Peakshaving through a Heat Wave
By Robb Miller
| Reading time 1 minute
In parts of New England, wholesale spot prices for electricity hit $560 per megawatt hour on friday, 10 times annual average prices. The PJM Interconnection announced that it set a new record for Peak Power Use by meeting demand for 158,450 megawatts of power. (One megawatt of power can power 1000 homes).
The PJM Interconnection, which runs the nation’s largest grid network in the Great Lakes and mid-Atlantic regions, relied on demand response providers to take 2,358 megawatts of demand off the grid Friday afternoon, spokesman Ray Dotter told the NY Times today.
The North American Electric Reliability Corporation (“NERC”) estimated in May that about 35,600 MW of demand response is available to meet this summer’s critical peak days. (This is well below the estimated potential of such programs, which NERC places at 15 percent of total demand). Our friends at EnerNOC said that they curtailed 1,230 megawatts of power across the U.S. last week.
The upshot? Check out the What’s My Power website for your utility’s available Critical Peak Plans (aka Peak Day Plans). You may be able to save some dough! Customers participating in voluntary programs receive a payment or have reduced rates. (Most programs are for large commercial and industrial customers.) See for example the Southern California Edison (SCE) plan for large business. Also see the PG&E version, which provides a 3 percent discount on all energy use, if you agree to pay 60 cents a KiloWatt hour on Peak Days. (If you are able to reduce your demand on peak days, you can save significantly).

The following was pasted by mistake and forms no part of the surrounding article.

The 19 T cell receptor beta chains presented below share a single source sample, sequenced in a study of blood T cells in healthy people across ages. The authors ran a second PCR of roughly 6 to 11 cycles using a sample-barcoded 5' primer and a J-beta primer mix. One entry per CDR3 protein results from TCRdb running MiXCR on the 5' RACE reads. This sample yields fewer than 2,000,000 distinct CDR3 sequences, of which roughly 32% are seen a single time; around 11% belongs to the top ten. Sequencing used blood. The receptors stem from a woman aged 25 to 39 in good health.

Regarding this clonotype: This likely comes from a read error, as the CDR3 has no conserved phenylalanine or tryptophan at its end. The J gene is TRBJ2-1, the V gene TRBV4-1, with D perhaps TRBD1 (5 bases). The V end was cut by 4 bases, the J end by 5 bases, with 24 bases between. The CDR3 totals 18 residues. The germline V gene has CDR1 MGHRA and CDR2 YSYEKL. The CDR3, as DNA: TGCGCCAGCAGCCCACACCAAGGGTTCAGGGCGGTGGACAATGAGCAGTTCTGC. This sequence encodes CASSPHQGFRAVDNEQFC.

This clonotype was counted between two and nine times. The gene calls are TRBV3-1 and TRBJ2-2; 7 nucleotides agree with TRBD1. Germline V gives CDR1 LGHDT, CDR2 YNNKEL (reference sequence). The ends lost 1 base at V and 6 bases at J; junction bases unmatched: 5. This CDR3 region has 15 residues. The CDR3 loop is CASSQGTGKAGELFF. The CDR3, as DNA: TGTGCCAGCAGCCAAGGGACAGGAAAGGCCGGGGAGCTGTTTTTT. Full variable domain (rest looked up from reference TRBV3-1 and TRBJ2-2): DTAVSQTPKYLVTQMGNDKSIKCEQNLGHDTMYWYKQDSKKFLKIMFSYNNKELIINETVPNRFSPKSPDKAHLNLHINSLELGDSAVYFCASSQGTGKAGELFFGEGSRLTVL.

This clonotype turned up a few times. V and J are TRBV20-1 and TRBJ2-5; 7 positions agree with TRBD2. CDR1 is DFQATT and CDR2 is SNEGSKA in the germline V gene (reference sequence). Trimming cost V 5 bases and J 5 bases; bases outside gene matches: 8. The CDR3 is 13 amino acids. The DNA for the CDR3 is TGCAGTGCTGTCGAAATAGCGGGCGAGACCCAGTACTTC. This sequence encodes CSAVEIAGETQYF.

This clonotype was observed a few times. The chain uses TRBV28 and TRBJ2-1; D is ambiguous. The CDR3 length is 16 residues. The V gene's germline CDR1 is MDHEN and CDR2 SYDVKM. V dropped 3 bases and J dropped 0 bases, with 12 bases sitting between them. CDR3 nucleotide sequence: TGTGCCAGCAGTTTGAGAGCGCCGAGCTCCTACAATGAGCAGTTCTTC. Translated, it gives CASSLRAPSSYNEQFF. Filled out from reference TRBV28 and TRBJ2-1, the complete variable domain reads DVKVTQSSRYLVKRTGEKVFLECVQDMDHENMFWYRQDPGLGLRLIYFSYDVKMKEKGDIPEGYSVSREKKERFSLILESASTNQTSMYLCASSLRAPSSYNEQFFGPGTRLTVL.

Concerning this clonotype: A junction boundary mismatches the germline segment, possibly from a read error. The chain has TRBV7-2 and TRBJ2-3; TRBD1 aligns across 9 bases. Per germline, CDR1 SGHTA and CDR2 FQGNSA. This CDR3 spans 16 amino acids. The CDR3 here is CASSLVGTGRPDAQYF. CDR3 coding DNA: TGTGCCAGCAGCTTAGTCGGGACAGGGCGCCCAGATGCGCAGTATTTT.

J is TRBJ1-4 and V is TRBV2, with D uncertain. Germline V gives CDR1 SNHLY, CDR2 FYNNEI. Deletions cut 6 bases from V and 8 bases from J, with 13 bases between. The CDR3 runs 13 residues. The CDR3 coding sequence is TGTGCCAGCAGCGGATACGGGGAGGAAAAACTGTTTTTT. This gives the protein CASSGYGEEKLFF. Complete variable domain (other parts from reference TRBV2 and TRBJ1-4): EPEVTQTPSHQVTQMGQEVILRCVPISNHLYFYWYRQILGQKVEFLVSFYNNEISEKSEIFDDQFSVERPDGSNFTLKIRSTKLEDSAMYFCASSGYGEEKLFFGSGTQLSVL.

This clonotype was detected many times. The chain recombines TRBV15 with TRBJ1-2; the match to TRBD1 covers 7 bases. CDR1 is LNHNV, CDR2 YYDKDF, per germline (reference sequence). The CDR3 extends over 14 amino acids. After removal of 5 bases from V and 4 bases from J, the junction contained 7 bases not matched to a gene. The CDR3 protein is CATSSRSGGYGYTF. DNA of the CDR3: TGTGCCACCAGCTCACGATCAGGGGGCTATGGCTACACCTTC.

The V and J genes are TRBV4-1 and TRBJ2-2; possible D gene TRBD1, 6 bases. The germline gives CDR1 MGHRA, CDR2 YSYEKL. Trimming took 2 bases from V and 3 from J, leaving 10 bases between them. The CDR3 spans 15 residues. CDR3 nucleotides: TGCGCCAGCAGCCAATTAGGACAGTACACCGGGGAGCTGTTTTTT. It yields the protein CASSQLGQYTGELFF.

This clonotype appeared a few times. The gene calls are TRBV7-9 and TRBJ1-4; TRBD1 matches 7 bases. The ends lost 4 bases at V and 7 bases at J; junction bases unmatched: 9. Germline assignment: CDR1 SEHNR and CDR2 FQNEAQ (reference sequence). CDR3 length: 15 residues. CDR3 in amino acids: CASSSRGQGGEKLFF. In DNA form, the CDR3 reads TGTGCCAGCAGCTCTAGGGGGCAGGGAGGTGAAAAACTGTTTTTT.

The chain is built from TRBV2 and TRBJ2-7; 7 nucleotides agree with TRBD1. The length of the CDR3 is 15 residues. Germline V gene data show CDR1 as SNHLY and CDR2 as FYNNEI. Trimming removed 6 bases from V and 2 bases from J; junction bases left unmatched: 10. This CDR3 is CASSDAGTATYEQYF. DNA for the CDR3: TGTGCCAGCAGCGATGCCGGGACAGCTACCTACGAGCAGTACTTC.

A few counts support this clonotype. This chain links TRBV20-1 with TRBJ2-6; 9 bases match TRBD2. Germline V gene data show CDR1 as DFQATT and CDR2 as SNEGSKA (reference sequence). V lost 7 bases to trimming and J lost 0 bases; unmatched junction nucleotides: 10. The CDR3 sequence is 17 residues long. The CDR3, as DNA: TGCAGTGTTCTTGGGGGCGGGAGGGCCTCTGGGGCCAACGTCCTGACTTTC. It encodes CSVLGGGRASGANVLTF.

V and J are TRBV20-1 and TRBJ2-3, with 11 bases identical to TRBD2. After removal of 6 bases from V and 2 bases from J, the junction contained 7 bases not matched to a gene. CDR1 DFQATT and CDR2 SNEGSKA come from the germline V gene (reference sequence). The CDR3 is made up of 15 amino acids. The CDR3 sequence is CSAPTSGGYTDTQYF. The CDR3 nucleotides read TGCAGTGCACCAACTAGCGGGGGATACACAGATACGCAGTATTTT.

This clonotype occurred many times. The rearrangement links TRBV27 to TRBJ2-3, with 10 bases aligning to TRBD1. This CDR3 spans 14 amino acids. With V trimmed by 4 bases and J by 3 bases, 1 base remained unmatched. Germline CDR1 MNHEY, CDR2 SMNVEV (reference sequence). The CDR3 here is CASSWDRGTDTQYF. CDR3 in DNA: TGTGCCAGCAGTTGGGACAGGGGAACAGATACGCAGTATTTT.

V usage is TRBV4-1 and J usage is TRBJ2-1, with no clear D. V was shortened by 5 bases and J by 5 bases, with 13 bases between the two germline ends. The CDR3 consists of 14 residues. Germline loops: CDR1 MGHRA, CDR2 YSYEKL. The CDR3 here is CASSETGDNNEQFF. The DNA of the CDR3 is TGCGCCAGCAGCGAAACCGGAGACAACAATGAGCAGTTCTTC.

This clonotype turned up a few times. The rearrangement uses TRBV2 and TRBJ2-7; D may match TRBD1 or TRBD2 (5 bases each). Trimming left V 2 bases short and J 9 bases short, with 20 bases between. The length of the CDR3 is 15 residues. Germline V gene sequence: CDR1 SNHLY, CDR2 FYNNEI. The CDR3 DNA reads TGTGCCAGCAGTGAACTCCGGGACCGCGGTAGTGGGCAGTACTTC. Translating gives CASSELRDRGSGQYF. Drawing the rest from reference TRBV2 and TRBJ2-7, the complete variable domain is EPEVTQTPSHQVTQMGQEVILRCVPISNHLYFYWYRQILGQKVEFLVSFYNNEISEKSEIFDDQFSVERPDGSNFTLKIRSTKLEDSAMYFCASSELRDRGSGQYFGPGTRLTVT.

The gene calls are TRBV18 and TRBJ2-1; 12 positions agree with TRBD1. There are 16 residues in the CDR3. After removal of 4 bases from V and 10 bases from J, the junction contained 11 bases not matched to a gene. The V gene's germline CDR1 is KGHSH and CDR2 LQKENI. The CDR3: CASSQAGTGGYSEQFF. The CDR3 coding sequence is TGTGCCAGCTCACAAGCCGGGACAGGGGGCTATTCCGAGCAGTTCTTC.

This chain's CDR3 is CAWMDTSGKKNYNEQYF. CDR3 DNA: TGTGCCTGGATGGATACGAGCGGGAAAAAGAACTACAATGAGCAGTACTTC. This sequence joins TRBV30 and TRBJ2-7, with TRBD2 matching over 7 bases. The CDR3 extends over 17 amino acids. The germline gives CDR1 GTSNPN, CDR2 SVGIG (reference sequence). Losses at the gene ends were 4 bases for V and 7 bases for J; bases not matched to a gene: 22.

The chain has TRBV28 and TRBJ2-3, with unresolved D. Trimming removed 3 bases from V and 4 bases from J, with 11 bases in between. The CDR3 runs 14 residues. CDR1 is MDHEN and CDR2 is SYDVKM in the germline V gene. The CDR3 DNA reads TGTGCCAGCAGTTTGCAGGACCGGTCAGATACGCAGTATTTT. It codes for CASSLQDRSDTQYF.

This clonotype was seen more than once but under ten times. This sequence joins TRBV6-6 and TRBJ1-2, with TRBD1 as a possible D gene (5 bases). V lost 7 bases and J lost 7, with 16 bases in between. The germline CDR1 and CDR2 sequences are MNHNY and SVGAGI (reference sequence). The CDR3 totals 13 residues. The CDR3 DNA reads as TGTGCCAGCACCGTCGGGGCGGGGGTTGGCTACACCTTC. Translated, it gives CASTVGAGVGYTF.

There are some Peak Day programs for residential consumers. Dominion Power, for example, Virginia’s largest utility, is in the second summer of its Smart Cooling Rewards program. It pays customers $40 a year for the right to install a radio control device on outside air conditioning units, permitting Dominion to switch the units off for 15 minutes at a time to reduce demand.
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